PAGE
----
By Rachel Aldrich
Patrick Henry College
Abby Davis. Photo credit to Rebekah Jorgensen.
Abby Davis was only five years old when her brother Danny was part of Patrick Henry College’s first graduating class. Mostly, she just remembers talking to him about his then-future wife, who he met while he was there.
When she first started thinking about college, Patrick Henry wasn’t on her list, primarily because she wanted to study psychology. But when she got a chance to talk to Ardee Coolidge and other admissions counselors at a college fair, her interest was piqued afresh.
She described what she wanted to do with her life, and offered a challenge: “Tell me why I want to come to Patrick Henry College despite the fact that you don’t have a psychology focus.”
Coolidge took her up on it, explaining how the liberal arts education prepares students for life and graduate school better than a really specific education. The pitch made sense to Davis. But what impressed her, too, was Coolidge’s willingness to engage with her questions, when most other schools just told her to send them an email for more information.
“They didn’t know the school and they didn’t love the school,” she said of the counselors for other schools. “Ardee knew the school and Ardee loved the school.”
That got her attention, and made her strongly consider what kind of environment she wanted to learn in for four years.
“The fact that this was such a strong spiritual community, such a great group of people with high standards, that really appealed to me,” she said. “I realized that PHC was really the kind of environment I wanted to be in.”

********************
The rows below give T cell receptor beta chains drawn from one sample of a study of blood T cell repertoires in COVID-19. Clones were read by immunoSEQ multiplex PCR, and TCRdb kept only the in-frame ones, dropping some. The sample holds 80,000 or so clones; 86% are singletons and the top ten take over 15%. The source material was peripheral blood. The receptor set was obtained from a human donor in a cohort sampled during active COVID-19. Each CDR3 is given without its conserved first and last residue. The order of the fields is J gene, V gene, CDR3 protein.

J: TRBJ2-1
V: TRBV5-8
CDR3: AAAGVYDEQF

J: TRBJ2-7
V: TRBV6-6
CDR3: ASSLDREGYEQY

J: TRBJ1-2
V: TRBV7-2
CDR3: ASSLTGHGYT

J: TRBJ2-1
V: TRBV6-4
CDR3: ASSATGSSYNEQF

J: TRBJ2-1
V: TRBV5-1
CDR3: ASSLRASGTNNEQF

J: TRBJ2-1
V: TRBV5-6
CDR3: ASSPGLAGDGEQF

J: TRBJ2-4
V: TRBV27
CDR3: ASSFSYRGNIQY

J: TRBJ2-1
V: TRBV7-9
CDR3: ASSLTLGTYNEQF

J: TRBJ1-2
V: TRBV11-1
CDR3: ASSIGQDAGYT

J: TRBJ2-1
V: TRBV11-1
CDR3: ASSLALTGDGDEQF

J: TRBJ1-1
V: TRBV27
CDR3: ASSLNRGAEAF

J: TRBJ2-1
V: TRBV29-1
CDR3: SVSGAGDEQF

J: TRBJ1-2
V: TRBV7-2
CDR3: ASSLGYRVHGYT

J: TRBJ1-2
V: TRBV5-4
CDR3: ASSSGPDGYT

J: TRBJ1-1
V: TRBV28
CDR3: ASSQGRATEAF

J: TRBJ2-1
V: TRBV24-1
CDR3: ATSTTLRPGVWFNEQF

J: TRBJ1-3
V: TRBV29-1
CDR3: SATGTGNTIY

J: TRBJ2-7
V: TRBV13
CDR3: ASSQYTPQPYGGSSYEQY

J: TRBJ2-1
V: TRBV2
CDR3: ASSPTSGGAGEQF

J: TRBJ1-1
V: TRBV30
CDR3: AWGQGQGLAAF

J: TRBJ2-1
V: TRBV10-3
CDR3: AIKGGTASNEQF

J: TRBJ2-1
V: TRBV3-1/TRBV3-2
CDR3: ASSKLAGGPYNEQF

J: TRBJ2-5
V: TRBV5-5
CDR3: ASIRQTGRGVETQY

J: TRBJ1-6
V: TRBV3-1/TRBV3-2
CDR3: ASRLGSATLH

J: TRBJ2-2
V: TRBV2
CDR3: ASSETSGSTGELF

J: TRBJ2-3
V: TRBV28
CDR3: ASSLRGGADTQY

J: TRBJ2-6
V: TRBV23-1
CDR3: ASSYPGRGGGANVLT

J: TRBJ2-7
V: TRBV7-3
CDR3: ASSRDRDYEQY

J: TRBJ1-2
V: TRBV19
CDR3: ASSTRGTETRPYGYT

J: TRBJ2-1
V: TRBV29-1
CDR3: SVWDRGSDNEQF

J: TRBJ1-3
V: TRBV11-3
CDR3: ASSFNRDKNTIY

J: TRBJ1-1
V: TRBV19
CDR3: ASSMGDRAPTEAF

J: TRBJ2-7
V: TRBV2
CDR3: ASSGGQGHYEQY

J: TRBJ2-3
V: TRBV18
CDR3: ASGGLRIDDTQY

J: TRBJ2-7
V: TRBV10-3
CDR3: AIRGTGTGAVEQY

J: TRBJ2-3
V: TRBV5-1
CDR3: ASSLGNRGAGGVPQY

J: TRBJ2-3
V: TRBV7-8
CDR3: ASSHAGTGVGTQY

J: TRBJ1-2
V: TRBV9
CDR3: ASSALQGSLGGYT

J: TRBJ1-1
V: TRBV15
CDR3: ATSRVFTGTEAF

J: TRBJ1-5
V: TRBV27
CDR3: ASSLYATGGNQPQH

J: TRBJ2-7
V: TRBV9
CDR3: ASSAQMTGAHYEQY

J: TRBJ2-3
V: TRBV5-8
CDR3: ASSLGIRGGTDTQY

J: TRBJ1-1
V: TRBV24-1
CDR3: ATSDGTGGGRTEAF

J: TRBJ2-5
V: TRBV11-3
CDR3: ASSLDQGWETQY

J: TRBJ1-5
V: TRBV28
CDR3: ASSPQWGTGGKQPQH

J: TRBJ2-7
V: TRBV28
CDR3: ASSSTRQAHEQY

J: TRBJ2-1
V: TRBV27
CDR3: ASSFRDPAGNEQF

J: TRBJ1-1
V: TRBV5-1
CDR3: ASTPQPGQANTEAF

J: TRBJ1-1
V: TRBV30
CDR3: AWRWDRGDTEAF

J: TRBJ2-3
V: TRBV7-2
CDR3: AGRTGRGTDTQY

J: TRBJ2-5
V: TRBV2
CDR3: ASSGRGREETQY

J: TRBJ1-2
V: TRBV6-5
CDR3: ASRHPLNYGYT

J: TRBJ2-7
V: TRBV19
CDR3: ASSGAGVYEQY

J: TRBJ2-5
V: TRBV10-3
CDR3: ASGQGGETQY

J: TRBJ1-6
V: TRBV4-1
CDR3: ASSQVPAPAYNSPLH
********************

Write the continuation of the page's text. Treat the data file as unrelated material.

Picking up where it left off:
After talking to Coolidge, Davis did her due diligence and visited the other booths.
“I just started realizing the other schools all sounded the same,” she said. “They all said the same thing and just blended together after a while. But PHC stood out.”
Visiting the campus later that year confirmed that PHC was the school for her. She is currently a freshman planning on studying Classical Liberal Arts. She hasn’t been let down.
“The student body definitely lived up to the standards I had held,” she said. “We really are such a community of excellence and… I really appreciate that.”
Aside from the academics and professors, she has also had a chance to connect with other students that share her love of missions work, particularly in China, where she did missions work last summer. She said getting a chance to share her passion for the Chinese people has been really encouraging.
Davis said she thinks the community has been continually strengthened since her brother graduated, an opinion Danny fully agreed with. Danny has come back for multiple homecomings over the past few years, and said it’s been great to see how many students come out for soccer games and competitions.
“You can tell when you come on campus, especially during homecoming, there’s definitely a very strong, strong sense of school spirit,” he said. “It’s neat to see students embracing the idea of school spirit and supporting their fellow classmates in their endeavors.”
He spoke highly of the work Dean Sandra Corbitt has done to develop student life, as well as Dr. Walker’s focus on maintaining a spiritual focus. From the interaction he’s had, he said he sees a strong focus on “honoring the Lord in what they do.”
And while Danny said there are many positive changes in the PHC his sister attends compared to the school he remembers, some things stay the same.
“I think going back to campus… we always like to see the typical college look,” he said. “Students here there and everywhere, camped out wherever they can, reading, writing studying, having a great time and in a sense, that’s something that never changes.”